Two loyal dogs saved a Florida woman’s life by running to a neighbor’s home for help after their owner had a stroke.
Maureen Hatcher collapsed at her home in St. John’s, Florida, on Dec. 3, while taking a shower.
“The next thing I knew, I was eating the floor and couldn’t move,” Hatcher, 62, told the St. Augustine Record. “And I said to my girls [the dogs], ‘I need help.'”
Bella and Sadie—both Labrador retrievers—rushed next door to prompt neighbor Alexandra Naspolini to check on the distressed Hatcher.
— Eric Alvarez (@FCNEric) February 4, 2019
For an unexplained reason, on the day she had the stroke, Hatcher departed from her usual practice of locking the front door with a deadbolt. The dogs were thus able to get out by pulling down on the handle.
The sound of barking can be heard on the video, with the dogs raising the alarm on what they must have sensed was an emergency.
The video, obtained by First Coast News, shows the moment the two dogs dart out the front door and round the corner of the garage.
In another unusual turn of events, Naspolini said she had broken with her usual routine and happened to be at home.
“I usually am very routine, but that day, I didn’t do my usual,” Naspolini said. “I was sitting on the floor drinking coffee and saw [one of the dogs] outside.”
“Then I heard the other dog from [Hatcher’s] house barking.”
A few frames later in the video, Naspolini appears on camera. She appears to be walking hunched over, perhaps as if holding the collars of the dogs, which are not visible on camera.
Naspolini cautiously opens the door to Hatcher’s home and calls out “Excuse me,” before ringing the doorbell. The footage then shows her going inside.
“I was asking the dog, ‘Where’s mom? Where’s mom?'” Naspolini said.
Naspolini told First Coast News reporters that the dogs led her to Hatcher, who had lost consciousness and was lying on a bed.
According to the National Institute of Neurological Disorders and Stroke cited by Medline Plus, an ischemic stroke—which is the condition later found to have afflicted Hatcher—is caused by a blood clot that blocks the brain’s blood vessels. Symptoms can include sudden numbness or weakness of the face, arm, or leg—especially on one side of the body. People suffering an ischemic stroke are advised to seek urgent medical attention.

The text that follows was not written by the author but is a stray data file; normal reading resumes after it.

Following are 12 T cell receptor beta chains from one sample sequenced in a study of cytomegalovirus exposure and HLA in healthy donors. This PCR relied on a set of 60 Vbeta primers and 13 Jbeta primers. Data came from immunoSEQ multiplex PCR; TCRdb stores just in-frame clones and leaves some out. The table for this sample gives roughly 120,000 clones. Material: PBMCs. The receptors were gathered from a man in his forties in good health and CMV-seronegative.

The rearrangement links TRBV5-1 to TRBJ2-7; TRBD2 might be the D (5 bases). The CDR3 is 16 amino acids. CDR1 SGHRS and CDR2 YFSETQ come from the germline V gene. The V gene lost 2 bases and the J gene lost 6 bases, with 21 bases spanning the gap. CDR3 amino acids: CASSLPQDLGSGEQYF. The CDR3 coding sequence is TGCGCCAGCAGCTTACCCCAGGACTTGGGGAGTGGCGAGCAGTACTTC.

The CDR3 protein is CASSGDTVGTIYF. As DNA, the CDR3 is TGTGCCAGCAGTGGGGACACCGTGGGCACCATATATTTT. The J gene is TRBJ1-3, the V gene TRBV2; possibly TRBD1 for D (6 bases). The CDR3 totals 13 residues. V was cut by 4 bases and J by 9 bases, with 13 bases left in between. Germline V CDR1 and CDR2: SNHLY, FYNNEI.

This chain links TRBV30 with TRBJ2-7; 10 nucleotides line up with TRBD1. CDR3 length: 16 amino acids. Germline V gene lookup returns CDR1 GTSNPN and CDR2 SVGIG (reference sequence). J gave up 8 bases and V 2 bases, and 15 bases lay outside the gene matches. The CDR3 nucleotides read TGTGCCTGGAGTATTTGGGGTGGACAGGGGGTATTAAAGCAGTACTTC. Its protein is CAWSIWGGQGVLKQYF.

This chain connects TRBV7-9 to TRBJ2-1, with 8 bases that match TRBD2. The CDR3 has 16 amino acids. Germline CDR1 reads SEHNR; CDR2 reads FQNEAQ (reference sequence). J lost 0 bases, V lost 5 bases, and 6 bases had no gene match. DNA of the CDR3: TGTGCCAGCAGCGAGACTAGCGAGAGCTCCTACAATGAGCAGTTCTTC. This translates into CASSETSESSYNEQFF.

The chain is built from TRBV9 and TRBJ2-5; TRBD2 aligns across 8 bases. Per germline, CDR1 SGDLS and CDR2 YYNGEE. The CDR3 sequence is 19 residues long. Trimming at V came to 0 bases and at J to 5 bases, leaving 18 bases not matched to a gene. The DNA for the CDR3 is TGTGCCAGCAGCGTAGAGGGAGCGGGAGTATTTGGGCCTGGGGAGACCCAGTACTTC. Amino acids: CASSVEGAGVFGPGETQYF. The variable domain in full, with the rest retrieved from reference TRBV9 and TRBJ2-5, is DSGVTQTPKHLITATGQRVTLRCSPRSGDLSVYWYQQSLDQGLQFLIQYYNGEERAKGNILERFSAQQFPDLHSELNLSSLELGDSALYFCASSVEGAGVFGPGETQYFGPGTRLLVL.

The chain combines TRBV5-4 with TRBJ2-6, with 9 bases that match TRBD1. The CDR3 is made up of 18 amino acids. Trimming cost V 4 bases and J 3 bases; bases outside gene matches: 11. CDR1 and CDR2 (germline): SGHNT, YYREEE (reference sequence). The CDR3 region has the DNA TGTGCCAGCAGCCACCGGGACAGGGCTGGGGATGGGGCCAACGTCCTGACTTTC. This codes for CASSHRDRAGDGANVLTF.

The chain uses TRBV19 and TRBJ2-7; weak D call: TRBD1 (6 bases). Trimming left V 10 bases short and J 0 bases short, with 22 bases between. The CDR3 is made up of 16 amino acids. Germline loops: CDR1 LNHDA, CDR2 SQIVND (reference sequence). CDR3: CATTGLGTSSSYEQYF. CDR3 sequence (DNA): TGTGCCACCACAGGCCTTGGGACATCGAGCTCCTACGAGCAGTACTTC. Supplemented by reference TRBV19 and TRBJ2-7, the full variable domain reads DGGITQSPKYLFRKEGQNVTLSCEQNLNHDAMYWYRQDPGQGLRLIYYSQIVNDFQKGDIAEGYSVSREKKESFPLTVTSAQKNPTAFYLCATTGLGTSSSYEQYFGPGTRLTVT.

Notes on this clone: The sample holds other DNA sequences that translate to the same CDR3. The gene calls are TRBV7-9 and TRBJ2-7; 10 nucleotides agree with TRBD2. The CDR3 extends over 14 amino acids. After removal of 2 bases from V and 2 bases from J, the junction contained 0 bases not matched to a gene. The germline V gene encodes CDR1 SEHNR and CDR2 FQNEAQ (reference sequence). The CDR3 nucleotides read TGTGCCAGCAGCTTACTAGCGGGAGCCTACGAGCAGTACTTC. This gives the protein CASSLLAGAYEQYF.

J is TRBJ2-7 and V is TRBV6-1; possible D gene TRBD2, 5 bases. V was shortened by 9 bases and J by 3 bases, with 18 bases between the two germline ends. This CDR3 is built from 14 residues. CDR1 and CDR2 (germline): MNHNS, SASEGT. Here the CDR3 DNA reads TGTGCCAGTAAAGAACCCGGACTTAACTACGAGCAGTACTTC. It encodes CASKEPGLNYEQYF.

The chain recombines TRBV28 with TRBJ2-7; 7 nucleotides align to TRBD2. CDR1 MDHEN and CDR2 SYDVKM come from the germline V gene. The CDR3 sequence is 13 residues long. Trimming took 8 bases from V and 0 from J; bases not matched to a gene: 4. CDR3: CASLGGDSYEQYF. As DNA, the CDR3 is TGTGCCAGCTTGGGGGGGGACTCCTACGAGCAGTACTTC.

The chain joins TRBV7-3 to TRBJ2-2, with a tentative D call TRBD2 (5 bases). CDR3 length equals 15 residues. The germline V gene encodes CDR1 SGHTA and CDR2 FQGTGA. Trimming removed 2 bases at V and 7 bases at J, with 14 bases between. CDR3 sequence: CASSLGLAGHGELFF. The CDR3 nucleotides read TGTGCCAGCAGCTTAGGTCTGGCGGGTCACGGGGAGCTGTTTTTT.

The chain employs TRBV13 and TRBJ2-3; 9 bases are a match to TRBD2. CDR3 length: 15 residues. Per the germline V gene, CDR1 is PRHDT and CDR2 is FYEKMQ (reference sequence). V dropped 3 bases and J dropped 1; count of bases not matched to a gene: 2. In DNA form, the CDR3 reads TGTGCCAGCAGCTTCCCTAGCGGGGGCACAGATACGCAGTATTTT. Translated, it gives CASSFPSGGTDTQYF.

Hatcher’s symptoms included confusion, trouble speaking, and weakness on one side of her body. Naspolini immediately called 911 and, according to the St. Augustine Record, paramedics arrived about 10 minutes later.
The video cuts to two paramedics wheeling Hatcher out on a stretcher, taking her to the ambulance.
Naspolini told reporters that as St. Johns County Fire Rescue personnel were loading Hatcher into the ambulance, both dogs were still showing signs of distress.
“They are very protective of her,” Naspolini said, and added that she held the dogs up so they could see their owner.
The emergency responders took Hatcher to Baptist Medical Center Jacksonville, where interventional neurologist Nima Amim Aghaebrahim performed a crucial procedure.
“When the brain is deprived of blood, cells die and permanent brain injury can occur. Timing is everything,” Aghaebrahim said, noting that about five hours had passed since Hatcher’s initial fall in the shower. “One of the most important factors that can lead to a good outcome for patients in these situations is to get the blood vessel opened quickly and successfully.”
Three days later, Hatcher had regained her strength and was home again, with her pups.
“I am blessed I don’t have any residual effects, and I attribute that to Dr. Nima and what the staff there did for me,” Hatcher said while saying she feels blessed her “angels,” Bella and Sadie, were there to save her.
Stroke—a Medical Emergency
The National Institute of Neurological Disorders and Stroke (NINDS) describes strokes as a medical emergency.
“Strokes happen when blood flow to your brain stops. Within minutes, brain cells begin to die.”
The NINDS states that the more common kind of stroke is the ischemic stroke, which is caused by a blood clot that blocks or plugs a blood vessel in the brain.
The less common kind is called a hemorrhagic stroke. It’s caused by a blood vessel that breaks and bleeds into the brain.
Acute stroke therapies try to stop a stroke while it is happening by quickly dissolving the blood clot or by stopping the bleeding.
From The Epoch Times